Winter break ended this past weekend and the Bundesliga’s second half started with a flourish, as Borussia Dortmund widened its Bundesliga league to 12 points with their convincing 3-1 win Friday against Bayer Leverkusen at the BayArena. On Saturday, VfB Stuttgart downed Mainz 05 while fellow relegation zone partner Borussia Monchengladbach dropped 1. FC Nurnberg by the same 1-0 score, while Werder Bremen got a last-minute goal to defeat Hoffenheim 2-1. Hamburg SC was able to get on top of FC Schalke 1-0, also, while VfL Wolfsburg-Bayern Munich split the points 1-1, as did St. Pauli and FC Freiburg 2-2. On Sunday, Hannover 96 climbed into 2nd place again with a stout 3-0 win over Eintracht Frankfut, while 1.FC Kaiserslautern and FC Koln drew 1-1. What can we take from this weekend’s action?
No One will Catch Borussia Dortmund
Borussia Dortmund’s 12 point lead over Hannover 96 means that Hannover would have to basically be four victories better than Borussia Dortmund in each club’s sixteen remaining matches. Does that seem possible? Any other competitor within striking distance, that being Mainz 05, Bayer Leverkusen and Bayern Munich would have to be even more impressive. And even if someone could miraculously get level with them in points, Dortmund have accumulated an insurmountable goal differential of +36, a whopping 25 goal differential better than the Bundesliga’s second best. Bayern Munich, with a +11, has built.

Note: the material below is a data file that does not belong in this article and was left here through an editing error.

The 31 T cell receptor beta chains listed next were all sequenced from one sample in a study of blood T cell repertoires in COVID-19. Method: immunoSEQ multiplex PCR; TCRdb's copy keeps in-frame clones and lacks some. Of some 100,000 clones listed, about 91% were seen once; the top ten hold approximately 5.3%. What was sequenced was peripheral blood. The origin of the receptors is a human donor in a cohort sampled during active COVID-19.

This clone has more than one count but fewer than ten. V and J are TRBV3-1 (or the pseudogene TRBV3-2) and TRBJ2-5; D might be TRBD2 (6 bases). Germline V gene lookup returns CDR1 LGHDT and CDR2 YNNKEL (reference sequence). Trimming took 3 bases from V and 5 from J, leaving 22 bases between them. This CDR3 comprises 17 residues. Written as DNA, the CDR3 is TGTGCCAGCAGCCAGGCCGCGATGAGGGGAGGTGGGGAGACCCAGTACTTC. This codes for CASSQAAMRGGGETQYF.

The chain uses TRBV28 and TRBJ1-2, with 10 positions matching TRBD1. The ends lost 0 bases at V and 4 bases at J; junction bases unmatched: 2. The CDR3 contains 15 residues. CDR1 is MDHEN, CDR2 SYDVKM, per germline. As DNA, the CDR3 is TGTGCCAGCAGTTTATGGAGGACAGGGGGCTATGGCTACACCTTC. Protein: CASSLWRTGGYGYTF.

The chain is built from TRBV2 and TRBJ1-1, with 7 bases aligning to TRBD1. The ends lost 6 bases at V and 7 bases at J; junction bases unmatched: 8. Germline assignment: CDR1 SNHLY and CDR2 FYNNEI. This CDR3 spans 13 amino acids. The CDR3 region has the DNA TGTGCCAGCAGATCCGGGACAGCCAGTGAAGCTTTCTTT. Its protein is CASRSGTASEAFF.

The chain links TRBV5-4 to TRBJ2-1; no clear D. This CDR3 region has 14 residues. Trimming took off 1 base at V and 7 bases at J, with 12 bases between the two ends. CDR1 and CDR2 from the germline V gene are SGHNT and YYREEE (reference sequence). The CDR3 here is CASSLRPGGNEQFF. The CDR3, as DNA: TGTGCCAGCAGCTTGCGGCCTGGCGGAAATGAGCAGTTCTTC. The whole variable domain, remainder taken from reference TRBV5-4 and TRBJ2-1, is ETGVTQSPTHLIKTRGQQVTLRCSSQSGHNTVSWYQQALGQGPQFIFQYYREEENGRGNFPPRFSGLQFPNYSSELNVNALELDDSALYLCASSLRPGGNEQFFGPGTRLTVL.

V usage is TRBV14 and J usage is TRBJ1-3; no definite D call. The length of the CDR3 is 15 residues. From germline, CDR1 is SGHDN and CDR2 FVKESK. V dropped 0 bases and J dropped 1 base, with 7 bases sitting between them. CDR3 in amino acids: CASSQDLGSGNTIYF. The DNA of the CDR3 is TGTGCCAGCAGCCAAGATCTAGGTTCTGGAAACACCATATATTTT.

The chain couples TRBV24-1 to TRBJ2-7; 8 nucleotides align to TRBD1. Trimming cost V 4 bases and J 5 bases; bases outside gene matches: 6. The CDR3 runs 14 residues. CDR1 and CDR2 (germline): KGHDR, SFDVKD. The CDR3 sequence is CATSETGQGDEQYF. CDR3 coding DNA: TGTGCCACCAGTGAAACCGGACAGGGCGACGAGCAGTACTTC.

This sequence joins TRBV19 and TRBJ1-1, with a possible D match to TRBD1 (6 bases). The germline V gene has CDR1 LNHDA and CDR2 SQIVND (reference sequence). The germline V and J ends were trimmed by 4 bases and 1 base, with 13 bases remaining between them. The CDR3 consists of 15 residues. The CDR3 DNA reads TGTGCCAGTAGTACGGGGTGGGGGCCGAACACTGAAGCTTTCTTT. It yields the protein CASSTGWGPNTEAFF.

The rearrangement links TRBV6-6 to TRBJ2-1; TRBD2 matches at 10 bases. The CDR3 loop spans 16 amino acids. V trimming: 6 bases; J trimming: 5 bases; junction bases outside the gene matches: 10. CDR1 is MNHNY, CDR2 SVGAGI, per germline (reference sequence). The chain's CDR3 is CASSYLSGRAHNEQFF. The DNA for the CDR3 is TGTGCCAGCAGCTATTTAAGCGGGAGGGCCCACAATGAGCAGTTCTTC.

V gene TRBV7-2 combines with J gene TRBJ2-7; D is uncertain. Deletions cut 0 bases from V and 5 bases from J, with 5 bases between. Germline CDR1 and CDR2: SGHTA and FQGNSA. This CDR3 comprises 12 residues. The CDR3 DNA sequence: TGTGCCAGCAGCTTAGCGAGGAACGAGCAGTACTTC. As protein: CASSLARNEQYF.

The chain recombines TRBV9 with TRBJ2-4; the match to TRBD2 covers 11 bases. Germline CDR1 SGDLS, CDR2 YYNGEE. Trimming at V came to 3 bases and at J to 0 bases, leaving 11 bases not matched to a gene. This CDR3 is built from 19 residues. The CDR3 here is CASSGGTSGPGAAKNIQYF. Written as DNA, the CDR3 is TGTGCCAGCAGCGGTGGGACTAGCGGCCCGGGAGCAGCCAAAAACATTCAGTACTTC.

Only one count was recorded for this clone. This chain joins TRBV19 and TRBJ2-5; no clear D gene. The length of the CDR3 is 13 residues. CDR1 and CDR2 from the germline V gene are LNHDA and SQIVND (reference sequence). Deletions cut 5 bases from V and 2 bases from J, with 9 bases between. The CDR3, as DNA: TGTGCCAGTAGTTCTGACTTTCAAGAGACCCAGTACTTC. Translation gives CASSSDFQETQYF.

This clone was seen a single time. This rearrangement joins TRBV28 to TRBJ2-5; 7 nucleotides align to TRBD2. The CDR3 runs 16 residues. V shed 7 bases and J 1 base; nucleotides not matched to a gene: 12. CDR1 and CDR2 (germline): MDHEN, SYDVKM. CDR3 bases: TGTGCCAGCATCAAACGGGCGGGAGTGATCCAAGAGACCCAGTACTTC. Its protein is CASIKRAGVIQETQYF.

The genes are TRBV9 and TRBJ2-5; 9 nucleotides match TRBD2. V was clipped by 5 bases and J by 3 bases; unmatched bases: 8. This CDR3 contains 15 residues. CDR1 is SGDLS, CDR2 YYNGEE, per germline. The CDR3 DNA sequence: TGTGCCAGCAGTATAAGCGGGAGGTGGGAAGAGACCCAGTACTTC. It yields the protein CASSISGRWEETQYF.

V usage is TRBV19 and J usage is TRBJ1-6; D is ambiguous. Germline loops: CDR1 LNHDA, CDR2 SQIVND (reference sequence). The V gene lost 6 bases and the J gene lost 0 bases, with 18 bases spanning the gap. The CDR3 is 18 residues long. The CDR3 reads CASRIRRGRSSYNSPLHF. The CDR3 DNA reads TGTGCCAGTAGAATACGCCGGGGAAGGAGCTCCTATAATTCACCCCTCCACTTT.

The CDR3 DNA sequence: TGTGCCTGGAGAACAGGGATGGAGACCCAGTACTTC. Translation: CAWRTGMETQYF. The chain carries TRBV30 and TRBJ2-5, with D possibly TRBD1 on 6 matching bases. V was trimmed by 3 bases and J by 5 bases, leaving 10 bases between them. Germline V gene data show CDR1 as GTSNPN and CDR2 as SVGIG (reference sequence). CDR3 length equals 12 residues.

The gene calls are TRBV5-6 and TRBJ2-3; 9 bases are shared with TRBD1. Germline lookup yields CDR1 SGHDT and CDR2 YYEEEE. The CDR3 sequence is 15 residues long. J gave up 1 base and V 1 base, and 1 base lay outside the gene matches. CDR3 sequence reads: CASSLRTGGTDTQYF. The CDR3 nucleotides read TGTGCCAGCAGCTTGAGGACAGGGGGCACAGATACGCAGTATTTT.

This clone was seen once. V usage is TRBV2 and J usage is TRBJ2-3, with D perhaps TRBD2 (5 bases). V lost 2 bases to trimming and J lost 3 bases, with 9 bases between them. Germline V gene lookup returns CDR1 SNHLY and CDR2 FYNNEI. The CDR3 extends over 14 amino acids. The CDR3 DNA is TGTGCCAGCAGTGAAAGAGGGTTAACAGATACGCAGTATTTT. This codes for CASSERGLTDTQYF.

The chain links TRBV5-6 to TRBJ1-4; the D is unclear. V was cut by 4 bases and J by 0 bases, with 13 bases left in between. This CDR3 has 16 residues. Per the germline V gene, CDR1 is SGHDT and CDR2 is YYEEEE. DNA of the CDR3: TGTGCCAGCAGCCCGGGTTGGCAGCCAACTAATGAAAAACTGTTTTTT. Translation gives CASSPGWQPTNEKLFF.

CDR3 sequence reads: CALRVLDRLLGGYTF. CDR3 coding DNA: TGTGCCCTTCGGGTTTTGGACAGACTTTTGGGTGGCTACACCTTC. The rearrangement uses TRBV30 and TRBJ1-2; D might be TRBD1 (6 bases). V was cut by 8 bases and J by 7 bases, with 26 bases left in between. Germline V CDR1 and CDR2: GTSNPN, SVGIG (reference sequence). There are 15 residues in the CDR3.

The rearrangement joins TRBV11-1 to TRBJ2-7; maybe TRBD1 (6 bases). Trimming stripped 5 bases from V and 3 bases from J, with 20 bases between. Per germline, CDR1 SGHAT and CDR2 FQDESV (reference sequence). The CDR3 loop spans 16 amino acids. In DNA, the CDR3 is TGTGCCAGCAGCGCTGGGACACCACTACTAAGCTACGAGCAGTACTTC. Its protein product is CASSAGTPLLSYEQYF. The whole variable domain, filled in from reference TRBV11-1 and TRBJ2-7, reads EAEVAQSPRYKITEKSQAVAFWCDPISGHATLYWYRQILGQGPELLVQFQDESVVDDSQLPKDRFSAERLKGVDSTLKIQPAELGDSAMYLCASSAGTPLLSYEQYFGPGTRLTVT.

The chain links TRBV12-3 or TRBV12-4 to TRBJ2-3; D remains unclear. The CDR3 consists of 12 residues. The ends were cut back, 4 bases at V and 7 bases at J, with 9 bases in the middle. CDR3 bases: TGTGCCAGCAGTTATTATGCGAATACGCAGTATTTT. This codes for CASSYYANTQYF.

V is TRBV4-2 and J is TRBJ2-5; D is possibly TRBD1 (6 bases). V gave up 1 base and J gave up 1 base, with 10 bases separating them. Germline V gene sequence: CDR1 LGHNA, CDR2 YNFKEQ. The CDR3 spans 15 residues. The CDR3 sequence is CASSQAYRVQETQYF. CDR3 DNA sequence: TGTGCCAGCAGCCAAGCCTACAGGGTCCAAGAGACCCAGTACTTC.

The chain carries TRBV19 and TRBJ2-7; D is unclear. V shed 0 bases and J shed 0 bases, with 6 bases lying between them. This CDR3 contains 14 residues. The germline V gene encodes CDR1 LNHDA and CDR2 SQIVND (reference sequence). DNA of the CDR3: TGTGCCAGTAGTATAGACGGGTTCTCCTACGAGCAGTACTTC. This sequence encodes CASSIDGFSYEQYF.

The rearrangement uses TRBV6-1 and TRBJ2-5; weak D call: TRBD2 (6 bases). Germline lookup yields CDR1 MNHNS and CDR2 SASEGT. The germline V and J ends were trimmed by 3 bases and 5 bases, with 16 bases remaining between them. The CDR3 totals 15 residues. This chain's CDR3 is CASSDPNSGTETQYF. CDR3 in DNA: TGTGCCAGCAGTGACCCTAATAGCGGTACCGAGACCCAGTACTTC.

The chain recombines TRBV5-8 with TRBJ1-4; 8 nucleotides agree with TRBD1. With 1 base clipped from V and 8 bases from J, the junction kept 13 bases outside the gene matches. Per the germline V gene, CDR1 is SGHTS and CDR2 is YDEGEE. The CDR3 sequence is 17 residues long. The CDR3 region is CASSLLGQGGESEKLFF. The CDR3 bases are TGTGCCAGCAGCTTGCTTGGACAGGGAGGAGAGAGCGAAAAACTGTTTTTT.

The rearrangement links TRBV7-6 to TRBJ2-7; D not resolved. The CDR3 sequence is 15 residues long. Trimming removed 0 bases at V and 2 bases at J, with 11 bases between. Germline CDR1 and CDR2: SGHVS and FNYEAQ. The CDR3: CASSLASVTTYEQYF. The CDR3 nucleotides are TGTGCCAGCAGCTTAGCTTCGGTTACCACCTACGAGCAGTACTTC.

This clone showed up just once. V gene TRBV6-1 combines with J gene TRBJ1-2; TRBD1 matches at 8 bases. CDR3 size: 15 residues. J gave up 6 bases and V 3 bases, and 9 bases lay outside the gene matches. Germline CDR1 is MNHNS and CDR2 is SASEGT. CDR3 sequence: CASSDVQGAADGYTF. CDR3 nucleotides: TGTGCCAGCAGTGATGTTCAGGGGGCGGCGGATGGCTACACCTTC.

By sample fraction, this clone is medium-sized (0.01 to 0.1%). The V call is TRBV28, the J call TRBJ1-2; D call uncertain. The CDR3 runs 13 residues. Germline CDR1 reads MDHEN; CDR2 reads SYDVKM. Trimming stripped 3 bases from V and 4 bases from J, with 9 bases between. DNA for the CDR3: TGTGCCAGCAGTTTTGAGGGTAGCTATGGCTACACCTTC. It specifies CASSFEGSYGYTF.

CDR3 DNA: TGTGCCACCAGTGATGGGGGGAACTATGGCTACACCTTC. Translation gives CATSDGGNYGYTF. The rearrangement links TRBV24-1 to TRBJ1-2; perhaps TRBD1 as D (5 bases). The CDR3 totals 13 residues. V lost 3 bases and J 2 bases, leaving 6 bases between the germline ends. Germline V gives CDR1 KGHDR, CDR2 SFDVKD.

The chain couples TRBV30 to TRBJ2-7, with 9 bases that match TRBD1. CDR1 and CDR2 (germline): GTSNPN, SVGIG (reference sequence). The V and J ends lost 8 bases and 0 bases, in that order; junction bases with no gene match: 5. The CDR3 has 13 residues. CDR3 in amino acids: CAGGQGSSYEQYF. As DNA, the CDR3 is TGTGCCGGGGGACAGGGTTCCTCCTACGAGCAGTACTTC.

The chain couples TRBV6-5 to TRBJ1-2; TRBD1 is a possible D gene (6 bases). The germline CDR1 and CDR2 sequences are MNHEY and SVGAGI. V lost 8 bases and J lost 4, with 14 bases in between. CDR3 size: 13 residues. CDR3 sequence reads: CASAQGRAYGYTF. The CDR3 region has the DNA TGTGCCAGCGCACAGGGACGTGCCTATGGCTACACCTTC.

If Borussia Dortmund were going to crack, MatchDay 18 would have seemed to be the day, with the Yellow-Blacks missing Shinji Kagawa and starting without an ailing Lucas Barrios, playing on the road to one of the two teams to beat them in the Hinrunde and Klopp’s side perhaps having lost momentum by losing their first half finale against Eintracht Frankfurt. Leverkusen has done well in Europe, looked healthy, did well in winter break training matches and were prepared. But it all didn’t matter. Leverkusen played solidly, and kept Dortmund off the scoreboard for more than 50 minutes, but Dortmund’s three goals in eight minutes early in the second half showed their class and determination.
It’s a shame that Dortmund were eliminated in European and DFB Pokal Cup competition, because a club this good deserves as much glory as possible. But maybe those would have been bridges too far for such a young side. With only the Bundesliga title to focus on, it would be a complete shock for Borussia Dortmund not to be crowned champions this spring.
Mirko Slomka May be Bundesliga Coach of the Year